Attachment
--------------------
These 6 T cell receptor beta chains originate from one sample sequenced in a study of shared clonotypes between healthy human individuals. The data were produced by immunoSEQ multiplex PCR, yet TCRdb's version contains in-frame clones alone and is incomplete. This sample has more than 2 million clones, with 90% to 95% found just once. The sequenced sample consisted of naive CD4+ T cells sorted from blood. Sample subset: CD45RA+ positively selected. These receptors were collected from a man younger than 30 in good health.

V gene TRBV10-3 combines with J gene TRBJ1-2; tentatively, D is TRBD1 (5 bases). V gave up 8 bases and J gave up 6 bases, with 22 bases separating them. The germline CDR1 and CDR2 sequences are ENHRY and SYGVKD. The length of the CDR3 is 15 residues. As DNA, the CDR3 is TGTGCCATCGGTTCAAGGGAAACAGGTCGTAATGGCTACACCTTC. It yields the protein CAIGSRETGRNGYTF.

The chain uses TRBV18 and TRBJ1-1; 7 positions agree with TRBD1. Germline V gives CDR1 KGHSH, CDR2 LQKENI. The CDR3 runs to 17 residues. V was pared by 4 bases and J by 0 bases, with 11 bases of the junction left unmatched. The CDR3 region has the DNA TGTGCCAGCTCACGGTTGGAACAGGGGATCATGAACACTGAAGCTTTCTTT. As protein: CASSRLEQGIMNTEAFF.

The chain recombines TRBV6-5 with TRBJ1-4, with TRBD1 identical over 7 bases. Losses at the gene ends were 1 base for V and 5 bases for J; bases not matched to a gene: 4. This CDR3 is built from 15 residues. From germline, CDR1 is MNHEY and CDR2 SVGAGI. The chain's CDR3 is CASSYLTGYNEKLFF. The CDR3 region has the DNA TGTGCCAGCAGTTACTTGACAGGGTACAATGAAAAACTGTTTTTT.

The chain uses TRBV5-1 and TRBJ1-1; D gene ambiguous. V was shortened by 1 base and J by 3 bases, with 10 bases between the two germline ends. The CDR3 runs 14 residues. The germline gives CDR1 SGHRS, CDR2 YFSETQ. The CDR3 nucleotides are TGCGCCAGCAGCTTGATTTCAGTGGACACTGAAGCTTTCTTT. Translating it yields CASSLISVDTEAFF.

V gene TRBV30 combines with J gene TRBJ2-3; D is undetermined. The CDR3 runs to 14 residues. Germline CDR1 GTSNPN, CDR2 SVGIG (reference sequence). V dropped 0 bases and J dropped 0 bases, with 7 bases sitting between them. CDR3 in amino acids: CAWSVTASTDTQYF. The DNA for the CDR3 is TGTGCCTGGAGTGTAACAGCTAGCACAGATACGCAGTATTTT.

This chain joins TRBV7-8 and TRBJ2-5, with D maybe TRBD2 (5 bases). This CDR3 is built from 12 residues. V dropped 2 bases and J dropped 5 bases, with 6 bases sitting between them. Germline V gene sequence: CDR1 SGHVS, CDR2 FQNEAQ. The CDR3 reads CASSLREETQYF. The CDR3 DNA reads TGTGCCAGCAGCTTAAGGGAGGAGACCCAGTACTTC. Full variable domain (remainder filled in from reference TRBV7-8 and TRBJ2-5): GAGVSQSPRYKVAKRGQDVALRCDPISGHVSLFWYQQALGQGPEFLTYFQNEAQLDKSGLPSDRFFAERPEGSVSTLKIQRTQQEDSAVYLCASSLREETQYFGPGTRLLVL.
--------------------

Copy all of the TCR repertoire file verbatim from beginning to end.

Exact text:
These 6 T cell receptor beta chains originate from one sample sequenced in a study of shared clonotypes between healthy human individuals. The data were produced by immunoSEQ multiplex PCR, yet TCRdb's version contains in-frame clones alone and is incomplete. This sample has more than 2 million clones, with 90% to 95% found just once. The sequenced sample consisted of naive CD4+ T cells sorted from blood. Sample subset: CD45RA+ positively selected. These receptors were collected from a man younger than 30 in good health.

V gene TRBV10-3 combines with J gene TRBJ1-2; tentatively, D is TRBD1 (5 bases). V gave up 8 bases and J gave up 6 bases, with 22 bases separating them. The germline CDR1 and CDR2 sequences are ENHRY and SYGVKD. The length of the CDR3 is 15 residues. As DNA, the CDR3 is TGTGCCATCGGTTCAAGGGAAACAGGTCGTAATGGCTACACCTTC. It yields the protein CAIGSRETGRNGYTF.

The chain uses TRBV18 and TRBJ1-1; 7 positions agree with TRBD1. Germline V gives CDR1 KGHSH, CDR2 LQKENI. The CDR3 runs to 17 residues. V was pared by 4 bases and J by 0 bases, with 11 bases of the junction left unmatched. The CDR3 region has the DNA TGTGCCAGCTCACGGTTGGAACAGGGGATCATGAACACTGAAGCTTTCTTT. As protein: CASSRLEQGIMNTEAFF.

The chain recombines TRBV6-5 with TRBJ1-4, with TRBD1 identical over 7 bases. Losses at the gene ends were 1 base for V and 5 bases for J; bases not matched to a gene: 4. This CDR3 is built from 15 residues. From germline, CDR1 is MNHEY and CDR2 SVGAGI. The chain's CDR3 is CASSYLTGYNEKLFF. The CDR3 region has the DNA TGTGCCAGCAGTTACTTGACAGGGTACAATGAAAAACTGTTTTTT.

The chain uses TRBV5-1 and TRBJ1-1; D gene ambiguous. V was shortened by 1 base and J by 3 bases, with 10 bases between the two germline ends. The CDR3 runs 14 residues. The germline gives CDR1 SGHRS, CDR2 YFSETQ. The CDR3 nucleotides are TGCGCCAGCAGCTTGATTTCAGTGGACACTGAAGCTTTCTTT. Translating it yields CASSLISVDTEAFF.

V gene TRBV30 combines with J gene TRBJ2-3; D is undetermined. The CDR3 runs to 14 residues. Germline CDR1 GTSNPN, CDR2 SVGIG (reference sequence). V dropped 0 bases and J dropped 0 bases, with 7 bases sitting between them. CDR3 in amino acids: CAWSVTASTDTQYF. The DNA for the CDR3 is TGTGCCTGGAGTGTAACAGCTAGCACAGATACGCAGTATTTT.

This chain joins TRBV7-8 and TRBJ2-5, with D maybe TRBD2 (5 bases). This CDR3 is built from 12 residues. V dropped 2 bases and J dropped 5 bases, with 6 bases sitting between them. Germline V gene sequence: CDR1 SGHVS, CDR2 FQNEAQ. The CDR3 reads CASSLREETQYF. The CDR3 DNA reads TGTGCCAGCAGCTTAAGGGAGGAGACCCAGTACTTC. Full variable domain (remainder filled in from reference TRBV7-8 and TRBJ2-5): GAGVSQSPRYKVAKRGQDVALRCDPISGHVSLFWYQQALGQGPEFLTYFQNEAQLDKSGLPSDRFFAERPEGSVSTLKIQRTQQEDSAVYLCASSLREETQYFGPGTRLLVL.